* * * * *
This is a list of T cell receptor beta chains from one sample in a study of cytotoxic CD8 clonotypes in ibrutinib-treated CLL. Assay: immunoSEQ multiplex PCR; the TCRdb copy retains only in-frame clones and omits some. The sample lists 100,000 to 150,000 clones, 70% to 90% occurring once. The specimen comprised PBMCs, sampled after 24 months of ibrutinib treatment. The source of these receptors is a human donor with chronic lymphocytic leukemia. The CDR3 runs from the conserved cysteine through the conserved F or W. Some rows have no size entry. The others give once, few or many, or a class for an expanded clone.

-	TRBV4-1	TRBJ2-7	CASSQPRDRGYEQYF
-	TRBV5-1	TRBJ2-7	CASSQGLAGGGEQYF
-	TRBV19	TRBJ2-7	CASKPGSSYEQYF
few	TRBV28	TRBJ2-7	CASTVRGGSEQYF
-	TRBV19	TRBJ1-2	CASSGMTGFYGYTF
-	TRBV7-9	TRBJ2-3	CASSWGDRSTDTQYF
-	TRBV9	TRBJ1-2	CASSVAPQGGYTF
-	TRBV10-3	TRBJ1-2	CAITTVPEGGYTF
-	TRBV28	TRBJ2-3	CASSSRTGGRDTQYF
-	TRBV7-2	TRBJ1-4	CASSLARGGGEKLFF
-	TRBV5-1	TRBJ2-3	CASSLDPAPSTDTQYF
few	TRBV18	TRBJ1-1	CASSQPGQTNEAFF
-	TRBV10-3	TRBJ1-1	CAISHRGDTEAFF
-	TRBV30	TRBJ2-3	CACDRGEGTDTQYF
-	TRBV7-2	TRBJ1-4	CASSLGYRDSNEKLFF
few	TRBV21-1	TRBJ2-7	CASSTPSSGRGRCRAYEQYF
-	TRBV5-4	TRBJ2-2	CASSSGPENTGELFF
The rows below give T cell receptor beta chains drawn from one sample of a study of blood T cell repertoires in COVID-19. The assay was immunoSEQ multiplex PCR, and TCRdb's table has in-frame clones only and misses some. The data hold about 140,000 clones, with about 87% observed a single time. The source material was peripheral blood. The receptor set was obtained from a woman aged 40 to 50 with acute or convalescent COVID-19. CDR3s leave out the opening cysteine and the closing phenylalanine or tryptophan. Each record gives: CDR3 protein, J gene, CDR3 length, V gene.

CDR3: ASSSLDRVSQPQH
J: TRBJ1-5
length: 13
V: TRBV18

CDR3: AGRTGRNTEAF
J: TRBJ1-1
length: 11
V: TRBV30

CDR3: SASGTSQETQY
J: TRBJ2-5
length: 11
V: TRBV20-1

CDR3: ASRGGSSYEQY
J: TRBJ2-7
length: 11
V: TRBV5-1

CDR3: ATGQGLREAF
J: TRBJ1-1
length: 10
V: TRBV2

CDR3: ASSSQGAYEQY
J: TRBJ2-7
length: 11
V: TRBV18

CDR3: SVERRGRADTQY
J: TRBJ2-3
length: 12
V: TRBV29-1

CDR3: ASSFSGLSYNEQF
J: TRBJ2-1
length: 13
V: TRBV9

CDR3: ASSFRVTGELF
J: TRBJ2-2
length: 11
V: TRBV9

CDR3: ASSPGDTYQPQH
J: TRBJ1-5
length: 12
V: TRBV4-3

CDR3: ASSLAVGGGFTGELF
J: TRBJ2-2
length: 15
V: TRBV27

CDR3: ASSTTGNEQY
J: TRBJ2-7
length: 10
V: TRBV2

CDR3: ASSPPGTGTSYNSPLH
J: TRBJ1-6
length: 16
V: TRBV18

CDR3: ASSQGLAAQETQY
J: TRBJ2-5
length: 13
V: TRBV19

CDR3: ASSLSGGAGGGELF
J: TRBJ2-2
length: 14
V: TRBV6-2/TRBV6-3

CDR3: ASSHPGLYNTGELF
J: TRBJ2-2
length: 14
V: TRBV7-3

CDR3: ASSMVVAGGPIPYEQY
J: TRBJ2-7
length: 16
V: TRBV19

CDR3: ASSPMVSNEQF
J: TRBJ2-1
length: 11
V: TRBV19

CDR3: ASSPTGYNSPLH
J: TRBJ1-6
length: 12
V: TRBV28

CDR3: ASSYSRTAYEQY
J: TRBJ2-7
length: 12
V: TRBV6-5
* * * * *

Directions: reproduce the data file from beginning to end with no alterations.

This is a list of T cell receptor beta chains from one sample in a study of cytotoxic CD8 clonotypes in ibrutinib-treated CLL. Assay: immunoSEQ multiplex PCR; the TCRdb copy retains only in-frame clones and omits some. The sample lists 100,000 to 150,000 clones, 70% to 90% occurring once. The specimen comprised PBMCs, sampled after 24 months of ibrutinib treatment. The source of these receptors is a human donor with chronic lymphocytic leukemia. The CDR3 runs from the conserved cysteine through the conserved F or W. Some rows have no size entry. The others give once, few or many, or a class for an expanded clone.

-	TRBV4-1	TRBJ2-7	CASSQPRDRGYEQYF
-	TRBV5-1	TRBJ2-7	CASSQGLAGGGEQYF
-	TRBV19	TRBJ2-7	CASKPGSSYEQYF
few	TRBV28	TRBJ2-7	CASTVRGGSEQYF
-	TRBV19	TRBJ1-2	CASSGMTGFYGYTF
-	TRBV7-9	TRBJ2-3	CASSWGDRSTDTQYF
-	TRBV9	TRBJ1-2	CASSVAPQGGYTF
-	TRBV10-3	TRBJ1-2	CAITTVPEGGYTF
-	TRBV28	TRBJ2-3	CASSSRTGGRDTQYF
-	TRBV7-2	TRBJ1-4	CASSLARGGGEKLFF
-	TRBV5-1	TRBJ2-3	CASSLDPAPSTDTQYF
few	TRBV18	TRBJ1-1	CASSQPGQTNEAFF
-	TRBV10-3	TRBJ1-1	CAISHRGDTEAFF
-	TRBV30	TRBJ2-3	CACDRGEGTDTQYF
-	TRBV7-2	TRBJ1-4	CASSLGYRDSNEKLFF
few	TRBV21-1	TRBJ2-7	CASSTPSSGRGRCRAYEQYF
-	TRBV5-4	TRBJ2-2	CASSSGPENTGELFF
The rows below give T cell receptor beta chains drawn from one sample of a study of blood T cell repertoires in COVID-19. The assay was immunoSEQ multiplex PCR, and TCRdb's table has in-frame clones only and misses some. The data hold about 140,000 clones, with about 87% observed a single time. The source material was peripheral blood. The receptor set was obtained from a woman aged 40 to 50 with acute or convalescent COVID-19. CDR3s leave out the opening cysteine and the closing phenylalanine or tryptophan. Each record gives: CDR3 protein, J gene, CDR3 length, V gene.

CDR3: ASSSLDRVSQPQH
J: TRBJ1-5
length: 13
V: TRBV18

CDR3: AGRTGRNTEAF
J: TRBJ1-1
length: 11
V: TRBV30

CDR3: SASGTSQETQY
J: TRBJ2-5
length: 11
V: TRBV20-1

CDR3: ASRGGSSYEQY
J: TRBJ2-7
length: 11
V: TRBV5-1

CDR3: ATGQGLREAF
J: TRBJ1-1
length: 10
V: TRBV2

CDR3: ASSSQGAYEQY
J: TRBJ2-7
length: 11
V: TRBV18

CDR3: SVERRGRADTQY
J: TRBJ2-3
length: 12
V: TRBV29-1

CDR3: ASSFSGLSYNEQF
J: TRBJ2-1
length: 13
V: TRBV9

CDR3: ASSFRVTGELF
J: TRBJ2-2
length: 11
V: TRBV9

CDR3: ASSPGDTYQPQH
J: TRBJ1-5
length: 12
V: TRBV4-3

CDR3: ASSLAVGGGFTGELF
J: TRBJ2-2
length: 15
V: TRBV27

CDR3: ASSTTGNEQY
J: TRBJ2-7
length: 10
V: TRBV2

CDR3: ASSPPGTGTSYNSPLH
J: TRBJ1-6
length: 16
V: TRBV18

CDR3: ASSQGLAAQETQY
J: TRBJ2-5
length: 13
V: TRBV19

CDR3: ASSLSGGAGGGELF
J: TRBJ2-2
length: 14
V: TRBV6-2/TRBV6-3

CDR3: ASSHPGLYNTGELF
J: TRBJ2-2
length: 14
V: TRBV7-3

CDR3: ASSMVVAGGPIPYEQY
J: TRBJ2-7
length: 16
V: TRBV19

CDR3: ASSPMVSNEQF
J: TRBJ2-1
length: 11
V: TRBV19

CDR3: ASSPTGYNSPLH
J: TRBJ1-6
length: 12
V: TRBV28

CDR3: ASSYSRTAYEQY
J: TRBJ2-7
length: 12
V: TRBV6-5